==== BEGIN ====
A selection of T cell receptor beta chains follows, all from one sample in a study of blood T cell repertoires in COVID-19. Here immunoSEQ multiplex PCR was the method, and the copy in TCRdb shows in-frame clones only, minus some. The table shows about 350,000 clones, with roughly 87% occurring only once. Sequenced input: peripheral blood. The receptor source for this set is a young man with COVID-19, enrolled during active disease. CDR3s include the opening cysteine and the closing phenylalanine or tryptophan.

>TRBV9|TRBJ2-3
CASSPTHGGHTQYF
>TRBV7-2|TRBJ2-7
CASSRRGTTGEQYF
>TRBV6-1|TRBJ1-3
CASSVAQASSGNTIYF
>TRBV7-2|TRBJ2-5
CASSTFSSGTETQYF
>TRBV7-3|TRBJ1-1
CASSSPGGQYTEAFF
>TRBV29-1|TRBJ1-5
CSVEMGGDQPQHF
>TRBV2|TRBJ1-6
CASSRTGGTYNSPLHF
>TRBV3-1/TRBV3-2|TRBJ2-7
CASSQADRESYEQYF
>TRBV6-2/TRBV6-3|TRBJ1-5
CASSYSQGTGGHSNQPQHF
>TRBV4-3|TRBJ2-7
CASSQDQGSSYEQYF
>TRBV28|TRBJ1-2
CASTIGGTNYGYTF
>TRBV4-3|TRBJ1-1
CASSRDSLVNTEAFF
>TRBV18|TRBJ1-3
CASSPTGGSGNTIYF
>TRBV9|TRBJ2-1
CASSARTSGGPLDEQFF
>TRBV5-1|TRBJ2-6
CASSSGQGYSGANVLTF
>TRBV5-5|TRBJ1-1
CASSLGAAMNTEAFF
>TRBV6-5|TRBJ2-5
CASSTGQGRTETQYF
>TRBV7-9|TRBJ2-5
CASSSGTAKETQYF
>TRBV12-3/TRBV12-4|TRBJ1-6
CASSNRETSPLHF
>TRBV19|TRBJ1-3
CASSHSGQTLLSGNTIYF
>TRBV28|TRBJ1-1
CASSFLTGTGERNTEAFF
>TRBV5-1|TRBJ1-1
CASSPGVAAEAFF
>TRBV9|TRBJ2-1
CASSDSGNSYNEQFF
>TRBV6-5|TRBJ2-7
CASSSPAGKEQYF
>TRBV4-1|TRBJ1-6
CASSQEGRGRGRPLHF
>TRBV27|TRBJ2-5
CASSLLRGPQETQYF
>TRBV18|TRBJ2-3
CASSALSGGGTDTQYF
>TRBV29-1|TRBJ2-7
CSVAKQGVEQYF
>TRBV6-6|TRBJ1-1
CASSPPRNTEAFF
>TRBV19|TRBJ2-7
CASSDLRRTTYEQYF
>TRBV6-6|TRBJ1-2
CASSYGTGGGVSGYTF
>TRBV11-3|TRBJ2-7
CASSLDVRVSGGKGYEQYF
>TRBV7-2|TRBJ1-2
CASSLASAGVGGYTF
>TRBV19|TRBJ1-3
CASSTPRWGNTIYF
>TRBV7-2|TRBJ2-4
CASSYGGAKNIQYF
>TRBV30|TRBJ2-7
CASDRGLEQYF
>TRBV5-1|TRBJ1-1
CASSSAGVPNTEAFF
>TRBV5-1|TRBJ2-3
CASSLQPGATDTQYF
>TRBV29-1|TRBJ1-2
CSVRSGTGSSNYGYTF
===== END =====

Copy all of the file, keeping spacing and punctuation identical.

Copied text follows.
A selection of T cell receptor beta chains follows, all from one sample in a study of blood T cell repertoires in COVID-19. Here immunoSEQ multiplex PCR was the method, and the copy in TCRdb shows in-frame clones only, minus some. The table shows about 350,000 clones, with roughly 87% occurring only once. Sequenced input: peripheral blood. The receptor source for this set is a young man with COVID-19, enrolled during active disease. CDR3s include the opening cysteine and the closing phenylalanine or tryptophan.

>TRBV9|TRBJ2-3
CASSPTHGGHTQYF
>TRBV7-2|TRBJ2-7
CASSRRGTTGEQYF
>TRBV6-1|TRBJ1-3
CASSVAQASSGNTIYF
>TRBV7-2|TRBJ2-5
CASSTFSSGTETQYF
>TRBV7-3|TRBJ1-1
CASSSPGGQYTEAFF
>TRBV29-1|TRBJ1-5
CSVEMGGDQPQHF
>TRBV2|TRBJ1-6
CASSRTGGTYNSPLHF
>TRBV3-1/TRBV3-2|TRBJ2-7
CASSQADRESYEQYF
>TRBV6-2/TRBV6-3|TRBJ1-5
CASSYSQGTGGHSNQPQHF
>TRBV4-3|TRBJ2-7
CASSQDQGSSYEQYF
>TRBV28|TRBJ1-2
CASTIGGTNYGYTF
>TRBV4-3|TRBJ1-1
CASSRDSLVNTEAFF
>TRBV18|TRBJ1-3
CASSPTGGSGNTIYF
>TRBV9|TRBJ2-1
CASSARTSGGPLDEQFF
>TRBV5-1|TRBJ2-6
CASSSGQGYSGANVLTF
>TRBV5-5|TRBJ1-1
CASSLGAAMNTEAFF
>TRBV6-5|TRBJ2-5
CASSTGQGRTETQYF
>TRBV7-9|TRBJ2-5
CASSSGTAKETQYF
>TRBV12-3/TRBV12-4|TRBJ1-6
CASSNRETSPLHF
>TRBV19|TRBJ1-3
CASSHSGQTLLSGNTIYF
>TRBV28|TRBJ1-1
CASSFLTGTGERNTEAFF
>TRBV5-1|TRBJ1-1
CASSPGVAAEAFF
>TRBV9|TRBJ2-1
CASSDSGNSYNEQFF
>TRBV6-5|TRBJ2-7
CASSSPAGKEQYF
>TRBV4-1|TRBJ1-6
CASSQEGRGRGRPLHF
>TRBV27|TRBJ2-5
CASSLLRGPQETQYF
>TRBV18|TRBJ2-3
CASSALSGGGTDTQYF
>TRBV29-1|TRBJ2-7
CSVAKQGVEQYF
>TRBV6-6|TRBJ1-1
CASSPPRNTEAFF
>TRBV19|TRBJ2-7
CASSDLRRTTYEQYF
>TRBV6-6|TRBJ1-2
CASSYGTGGGVSGYTF
>TRBV11-3|TRBJ2-7
CASSLDVRVSGGKGYEQYF
>TRBV7-2|TRBJ1-2
CASSLASAGVGGYTF
>TRBV19|TRBJ1-3
CASSTPRWGNTIYF
>TRBV7-2|TRBJ2-4
CASSYGGAKNIQYF
>TRBV30|TRBJ2-7
CASDRGLEQYF
>TRBV5-1|TRBJ1-1
CASSSAGVPNTEAFF
>TRBV5-1|TRBJ2-3
CASSLQPGATDTQYF
>TRBV29-1|TRBJ1-2
CSVRSGTGSSNYGYTF